Advertisement

Innovative Humanitarian Health Financing for Refugees

  • Paul SpiegelEmail author
  • Rebecca Chanis
  • Thea Scognamiglio
  • Antonio Trujillo
Chapter
  • 69 Downloads

Abstract

More than 68 million persons globally are currently forcibly displaced, of which over 23 million are refugees. Conflicts are increasing, and existing ones are becoming more protracted; a refugee remains a refugee for over 10 years (World Bank, Forcibly displaced: Toward a development approach supporting refugees, the internally displaced, and their hosts. World Bank, Washington, DC, 2017). The current modalities used to fund refugee emergencies are not sustainable, and will become even less so as health needs increase and health services become more expensive.

Given the current number of complex conflicts and the magnitude of displacement, new sources of funding and innovative financing instruments for refugee care are needed. This chapter discusses current challenges in humanitarian financing, argues for better integration of refugee healthcare services, and assesses various innovative health financing tools for these services. If done thoughtfully, integrating refugees into a host country’s health system should improve health services and outcomes for both nationals and refugees. Addressing the increasing health needs of refugees requires a sophisticated financing toolkit that can be adapted to different refugee contexts, including pre-emergency and multi-year planning, health insurance, bonds, concessional loans, and pay for performance. These modalities need to be employed according to specific refugee contexts and consider potential risks.

In conclusion, innovation in humanitarian healthcare will require traditional and non-traditional partners to work together to pilot different financial schemes. Donors and investors need to be prepared to experiment and accept failure of some models in certain contexts. Ultimately, different innovative financing models will be able to provide more sustainable and effective health services to refugees and their host populations in the near future.

Keywords

Refugees Emergencies Disasters Health financing Innovative financing Humanitarian relief Health systems Health services Refugee health 

List of Abbreviations

CCRIF

Caribbean Catastrophe Risk Insurance Facility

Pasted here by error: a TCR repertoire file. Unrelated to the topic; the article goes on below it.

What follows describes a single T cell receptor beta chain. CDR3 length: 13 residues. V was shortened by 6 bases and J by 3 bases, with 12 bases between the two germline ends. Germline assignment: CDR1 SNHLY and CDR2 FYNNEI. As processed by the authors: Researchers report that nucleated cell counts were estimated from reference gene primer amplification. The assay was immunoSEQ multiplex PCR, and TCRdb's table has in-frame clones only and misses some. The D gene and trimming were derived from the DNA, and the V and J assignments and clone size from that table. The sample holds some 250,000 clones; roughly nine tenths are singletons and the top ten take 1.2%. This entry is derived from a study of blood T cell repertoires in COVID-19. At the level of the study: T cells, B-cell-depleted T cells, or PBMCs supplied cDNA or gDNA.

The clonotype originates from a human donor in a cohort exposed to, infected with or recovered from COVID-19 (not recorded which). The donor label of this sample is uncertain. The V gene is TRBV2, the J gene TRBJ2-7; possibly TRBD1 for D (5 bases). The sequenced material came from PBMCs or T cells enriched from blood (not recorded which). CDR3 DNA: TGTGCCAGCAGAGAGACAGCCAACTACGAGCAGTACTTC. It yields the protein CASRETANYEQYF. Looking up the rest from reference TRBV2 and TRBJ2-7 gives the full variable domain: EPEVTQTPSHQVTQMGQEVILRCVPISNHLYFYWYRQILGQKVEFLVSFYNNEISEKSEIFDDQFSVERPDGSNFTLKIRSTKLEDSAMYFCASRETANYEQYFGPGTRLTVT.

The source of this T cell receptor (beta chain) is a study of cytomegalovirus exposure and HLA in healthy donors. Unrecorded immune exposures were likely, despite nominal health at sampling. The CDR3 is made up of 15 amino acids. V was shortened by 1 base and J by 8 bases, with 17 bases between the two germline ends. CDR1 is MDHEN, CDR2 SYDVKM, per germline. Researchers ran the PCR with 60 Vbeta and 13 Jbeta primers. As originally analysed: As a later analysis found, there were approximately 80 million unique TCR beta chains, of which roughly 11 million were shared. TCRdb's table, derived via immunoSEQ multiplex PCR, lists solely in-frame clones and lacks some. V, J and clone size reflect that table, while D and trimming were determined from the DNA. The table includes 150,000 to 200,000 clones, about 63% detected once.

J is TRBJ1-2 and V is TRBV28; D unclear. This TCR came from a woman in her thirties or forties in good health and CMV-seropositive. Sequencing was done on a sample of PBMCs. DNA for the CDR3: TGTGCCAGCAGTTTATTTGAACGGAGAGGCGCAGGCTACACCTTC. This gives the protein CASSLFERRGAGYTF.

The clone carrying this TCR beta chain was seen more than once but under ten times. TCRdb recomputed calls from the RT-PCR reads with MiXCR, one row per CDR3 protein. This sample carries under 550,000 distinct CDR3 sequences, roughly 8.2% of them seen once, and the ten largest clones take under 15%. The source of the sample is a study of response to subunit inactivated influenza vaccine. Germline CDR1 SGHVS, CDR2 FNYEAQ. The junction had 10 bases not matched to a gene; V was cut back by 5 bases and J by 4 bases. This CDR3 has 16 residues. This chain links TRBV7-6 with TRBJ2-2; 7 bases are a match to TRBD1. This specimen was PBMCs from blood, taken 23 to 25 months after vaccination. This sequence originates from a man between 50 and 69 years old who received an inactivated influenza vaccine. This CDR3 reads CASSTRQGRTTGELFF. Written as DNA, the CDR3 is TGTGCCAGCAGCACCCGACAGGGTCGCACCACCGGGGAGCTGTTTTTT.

CCT

Conditional cash transfer

CERF

Central Emergency Response Fund

FTS

Financial Tracking Service

INGO

International nongovernmental organization

LIC

Low-income country

LMIC

Low- and middle-income country

MIC

Middle-income country

NGO

Nongovernmental organisation

ODA

Overseas development assistance

OECD

Organisation for Economic Co-operation and Development

P4S

Pay for success

PEF

Pandemic Emergency Financing Facility

UCT

Unconditional cash transfer

UHC

Universal healthcare coverage

UNHCR

United Nations High Commissioner for Refugees

WHO

World Health Organization

Notes

Acknowledgments

This chapter was developed in part with funds from the World Bank Group.

References

  1. African Risk Capacity. (n.d.). How the African risk capacity works [Online]. Retrieved 14 July, 2019, from https://www.africanriskcapacity.org/about/how-arc-works/
  2. Bennet, C., Foley, M., & Pantuliano, S. (2016). Time to let go: remaking humanitarian action for the modern era. London: Humanitarian Policy Group.Google Scholar
  3. Caribbean Catastrophe Risk Insurance Facility. (2015). Understanding CCRIF: A collection of questions and answers [Online]. Retrieved 14 July, 2019, from https://www.ccrif.org/sites/default/files/publications/Understanding_CCRIF_March_2015.pdf
  4. Clarke, D., & Dercon, S. (2016). Dull disasters? How planning ahead will make a difference. New York: Oxford University Press.CrossRefGoogle Scholar
  5. Financial Tracking Service. (2018). Global overview: Total reported funding 2018 [Online]. United Nations Office of the Coordination of Humanitarian Affairs. Retrieved 14 July, 2019, from https://fts.unocha.org/global-funding/overview/2018